You may have heard that a new study recently proved the benefits of breastfeeding (or risks of formula) are overstated. You probably heard this because journalists like to read scientific studies and twist them into a storyline that fits their agenda and then editors like to come along and put the cherry on top with a link baiting exaggerated headline.
In an essay, Sarah Tuttle Singer describes a Saturday where she offered up various blissful glimpses of her day for the world to "like". Then she takes us through all the things that she left out.Sarah wants us to stop fakebooking and start sharing the real and shitty family moments. But should we? This post gives my take on the issue.
Environmental groups in Canada have forced the federal government to review 23 ingredients that are used in 383 different pesticide products approved for sale in Canada. These pesticides have been banned in European countries and the environmental groups (David Suzuki Foundation and Equiterre, represented by Ecojustice lawyers) won a legal challenge which will force the Canadian government to review their safety.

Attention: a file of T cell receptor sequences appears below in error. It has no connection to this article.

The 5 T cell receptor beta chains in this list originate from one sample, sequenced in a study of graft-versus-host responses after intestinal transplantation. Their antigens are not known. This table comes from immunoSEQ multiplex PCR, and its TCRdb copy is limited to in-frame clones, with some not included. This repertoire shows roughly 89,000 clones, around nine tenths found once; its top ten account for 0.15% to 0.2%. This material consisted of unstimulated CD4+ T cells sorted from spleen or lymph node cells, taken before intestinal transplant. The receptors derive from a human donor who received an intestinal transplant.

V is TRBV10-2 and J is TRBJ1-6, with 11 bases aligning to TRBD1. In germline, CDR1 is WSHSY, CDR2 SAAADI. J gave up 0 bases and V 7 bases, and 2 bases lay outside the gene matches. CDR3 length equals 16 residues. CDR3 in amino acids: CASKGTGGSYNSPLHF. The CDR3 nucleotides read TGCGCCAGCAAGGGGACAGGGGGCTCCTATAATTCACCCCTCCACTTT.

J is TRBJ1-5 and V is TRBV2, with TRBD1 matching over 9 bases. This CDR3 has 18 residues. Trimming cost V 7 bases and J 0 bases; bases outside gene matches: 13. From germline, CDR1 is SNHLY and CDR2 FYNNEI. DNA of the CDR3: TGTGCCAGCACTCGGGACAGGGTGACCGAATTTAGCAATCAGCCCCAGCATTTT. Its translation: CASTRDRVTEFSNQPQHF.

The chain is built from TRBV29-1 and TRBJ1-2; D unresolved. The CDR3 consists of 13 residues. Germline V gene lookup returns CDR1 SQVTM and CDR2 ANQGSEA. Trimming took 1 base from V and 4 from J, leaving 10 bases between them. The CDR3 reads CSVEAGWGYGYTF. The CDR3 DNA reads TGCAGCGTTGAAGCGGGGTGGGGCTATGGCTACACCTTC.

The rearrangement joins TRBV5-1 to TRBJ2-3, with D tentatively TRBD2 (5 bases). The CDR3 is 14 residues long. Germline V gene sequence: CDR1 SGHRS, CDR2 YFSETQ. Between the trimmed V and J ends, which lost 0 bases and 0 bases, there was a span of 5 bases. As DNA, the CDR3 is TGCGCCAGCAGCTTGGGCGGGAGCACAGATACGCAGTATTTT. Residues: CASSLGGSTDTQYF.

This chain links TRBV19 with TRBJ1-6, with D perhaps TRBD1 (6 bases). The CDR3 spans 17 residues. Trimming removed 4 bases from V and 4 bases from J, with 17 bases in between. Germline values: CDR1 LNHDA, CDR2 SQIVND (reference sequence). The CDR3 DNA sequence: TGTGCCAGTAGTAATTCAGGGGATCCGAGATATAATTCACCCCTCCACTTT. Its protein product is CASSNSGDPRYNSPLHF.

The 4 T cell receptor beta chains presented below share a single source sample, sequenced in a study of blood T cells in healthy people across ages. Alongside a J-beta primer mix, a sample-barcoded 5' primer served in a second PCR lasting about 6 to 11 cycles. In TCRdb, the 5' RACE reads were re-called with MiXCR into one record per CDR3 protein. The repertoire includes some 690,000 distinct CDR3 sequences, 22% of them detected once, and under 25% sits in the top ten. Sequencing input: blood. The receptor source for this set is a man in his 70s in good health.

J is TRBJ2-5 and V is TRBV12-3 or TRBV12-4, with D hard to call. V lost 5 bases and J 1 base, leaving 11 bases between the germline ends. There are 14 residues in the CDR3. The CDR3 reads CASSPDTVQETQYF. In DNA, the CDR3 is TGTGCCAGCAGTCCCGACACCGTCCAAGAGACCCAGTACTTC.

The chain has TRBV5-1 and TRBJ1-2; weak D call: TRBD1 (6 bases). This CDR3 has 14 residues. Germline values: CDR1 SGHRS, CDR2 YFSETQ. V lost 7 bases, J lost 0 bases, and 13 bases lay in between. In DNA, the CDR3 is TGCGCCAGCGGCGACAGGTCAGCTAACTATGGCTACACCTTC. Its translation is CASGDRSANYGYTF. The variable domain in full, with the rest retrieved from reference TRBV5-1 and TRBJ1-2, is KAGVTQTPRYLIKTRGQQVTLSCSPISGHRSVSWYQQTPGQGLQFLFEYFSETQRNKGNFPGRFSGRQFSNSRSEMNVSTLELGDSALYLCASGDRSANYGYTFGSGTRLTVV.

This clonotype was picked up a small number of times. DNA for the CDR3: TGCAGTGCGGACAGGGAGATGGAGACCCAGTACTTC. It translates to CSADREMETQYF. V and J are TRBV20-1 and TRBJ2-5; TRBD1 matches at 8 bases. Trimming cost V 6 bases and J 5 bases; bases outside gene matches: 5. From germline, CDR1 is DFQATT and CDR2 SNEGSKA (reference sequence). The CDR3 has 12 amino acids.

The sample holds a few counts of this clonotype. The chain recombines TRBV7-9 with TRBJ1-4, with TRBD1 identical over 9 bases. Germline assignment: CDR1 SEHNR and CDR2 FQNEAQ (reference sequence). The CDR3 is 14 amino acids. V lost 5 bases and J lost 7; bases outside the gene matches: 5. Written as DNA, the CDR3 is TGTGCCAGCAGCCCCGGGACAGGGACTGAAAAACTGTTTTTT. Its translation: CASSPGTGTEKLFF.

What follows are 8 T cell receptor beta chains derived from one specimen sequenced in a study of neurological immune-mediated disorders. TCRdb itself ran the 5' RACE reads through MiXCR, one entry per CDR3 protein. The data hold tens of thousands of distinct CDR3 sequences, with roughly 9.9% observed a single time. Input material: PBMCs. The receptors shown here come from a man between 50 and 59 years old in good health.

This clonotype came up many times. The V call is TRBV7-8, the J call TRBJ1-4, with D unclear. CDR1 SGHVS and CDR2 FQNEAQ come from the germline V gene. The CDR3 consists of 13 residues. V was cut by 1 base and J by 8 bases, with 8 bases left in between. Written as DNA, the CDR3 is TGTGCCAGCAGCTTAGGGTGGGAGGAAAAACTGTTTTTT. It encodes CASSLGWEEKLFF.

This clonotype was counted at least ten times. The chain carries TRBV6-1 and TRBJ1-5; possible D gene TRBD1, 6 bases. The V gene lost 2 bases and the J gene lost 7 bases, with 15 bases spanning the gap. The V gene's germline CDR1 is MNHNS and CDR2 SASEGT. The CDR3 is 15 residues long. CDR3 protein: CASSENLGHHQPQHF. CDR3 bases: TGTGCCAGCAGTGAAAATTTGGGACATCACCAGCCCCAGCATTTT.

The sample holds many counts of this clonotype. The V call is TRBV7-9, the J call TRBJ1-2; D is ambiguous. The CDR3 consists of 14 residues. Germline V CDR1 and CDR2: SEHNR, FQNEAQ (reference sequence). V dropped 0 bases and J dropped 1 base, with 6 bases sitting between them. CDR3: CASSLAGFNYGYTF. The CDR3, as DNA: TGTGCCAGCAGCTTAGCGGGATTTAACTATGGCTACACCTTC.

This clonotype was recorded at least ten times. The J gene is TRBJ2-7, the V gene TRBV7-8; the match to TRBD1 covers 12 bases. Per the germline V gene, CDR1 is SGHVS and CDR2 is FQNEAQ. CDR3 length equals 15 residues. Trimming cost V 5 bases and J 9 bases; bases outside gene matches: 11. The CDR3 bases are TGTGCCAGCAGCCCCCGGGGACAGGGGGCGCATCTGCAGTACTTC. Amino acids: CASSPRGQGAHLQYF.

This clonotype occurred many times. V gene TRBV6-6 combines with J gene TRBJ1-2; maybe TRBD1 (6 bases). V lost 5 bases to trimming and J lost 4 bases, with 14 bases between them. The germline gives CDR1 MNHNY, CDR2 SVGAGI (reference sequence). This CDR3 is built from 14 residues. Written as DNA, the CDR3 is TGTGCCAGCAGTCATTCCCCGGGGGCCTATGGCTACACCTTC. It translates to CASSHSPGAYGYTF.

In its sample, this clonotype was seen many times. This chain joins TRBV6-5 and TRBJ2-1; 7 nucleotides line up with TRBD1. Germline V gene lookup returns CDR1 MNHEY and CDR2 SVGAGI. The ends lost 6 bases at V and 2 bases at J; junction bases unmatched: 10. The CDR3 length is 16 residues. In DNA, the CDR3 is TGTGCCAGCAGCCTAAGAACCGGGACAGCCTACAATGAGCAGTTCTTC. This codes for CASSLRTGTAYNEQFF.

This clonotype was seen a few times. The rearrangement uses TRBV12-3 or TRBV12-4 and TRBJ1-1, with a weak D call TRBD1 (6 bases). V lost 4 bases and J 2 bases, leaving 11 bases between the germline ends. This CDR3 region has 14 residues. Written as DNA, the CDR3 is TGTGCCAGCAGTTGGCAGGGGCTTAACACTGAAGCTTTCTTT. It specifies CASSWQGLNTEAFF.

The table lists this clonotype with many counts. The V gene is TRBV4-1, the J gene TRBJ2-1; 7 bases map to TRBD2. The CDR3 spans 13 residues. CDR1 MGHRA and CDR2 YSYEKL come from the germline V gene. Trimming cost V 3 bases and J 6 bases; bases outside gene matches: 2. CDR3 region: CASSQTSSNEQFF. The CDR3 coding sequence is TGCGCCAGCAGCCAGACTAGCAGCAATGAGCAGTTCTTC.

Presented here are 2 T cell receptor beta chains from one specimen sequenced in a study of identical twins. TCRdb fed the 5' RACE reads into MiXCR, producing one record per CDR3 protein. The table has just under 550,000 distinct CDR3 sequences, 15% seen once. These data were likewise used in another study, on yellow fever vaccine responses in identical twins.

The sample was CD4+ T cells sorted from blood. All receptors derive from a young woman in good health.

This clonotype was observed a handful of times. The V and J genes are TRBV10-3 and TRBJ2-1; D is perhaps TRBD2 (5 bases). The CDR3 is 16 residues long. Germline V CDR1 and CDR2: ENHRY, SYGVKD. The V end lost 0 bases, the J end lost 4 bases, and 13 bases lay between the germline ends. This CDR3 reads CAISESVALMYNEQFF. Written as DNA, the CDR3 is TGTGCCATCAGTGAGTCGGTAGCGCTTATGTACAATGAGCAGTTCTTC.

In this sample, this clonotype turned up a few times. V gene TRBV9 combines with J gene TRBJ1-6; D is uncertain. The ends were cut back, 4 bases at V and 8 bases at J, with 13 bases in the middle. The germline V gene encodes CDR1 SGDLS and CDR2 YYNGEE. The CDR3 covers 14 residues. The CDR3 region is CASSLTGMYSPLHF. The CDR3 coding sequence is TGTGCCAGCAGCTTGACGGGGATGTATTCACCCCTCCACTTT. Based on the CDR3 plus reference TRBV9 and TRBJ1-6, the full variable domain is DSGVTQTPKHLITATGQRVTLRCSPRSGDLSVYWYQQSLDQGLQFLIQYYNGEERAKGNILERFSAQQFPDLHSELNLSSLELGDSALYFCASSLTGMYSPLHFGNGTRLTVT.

Have you seen this photograph? I saw it for the first time the other day when a friend shared it on facebook. When I found out that the picture is not at all what it was being passed off as, I felt deceived, and it got me thinking about the way we use photos to tell stories, especially when those photos involve children.
Because of the high and ever-increasing prevalance of food allergies in Canada (7% among the general population, and >10% of one-year olds), the Canadian Paediatric Society (CPS) considers allergy prevention a key health goal. In December 2013, CPS issued a joint statement along with the Canadian Society of Allergy and Clinical Immunology on Dietary Exposures and Allergy Prevention in High-Risk Infants. In this post, I discuss the recommendations and the implications for the management of allergy risk overall.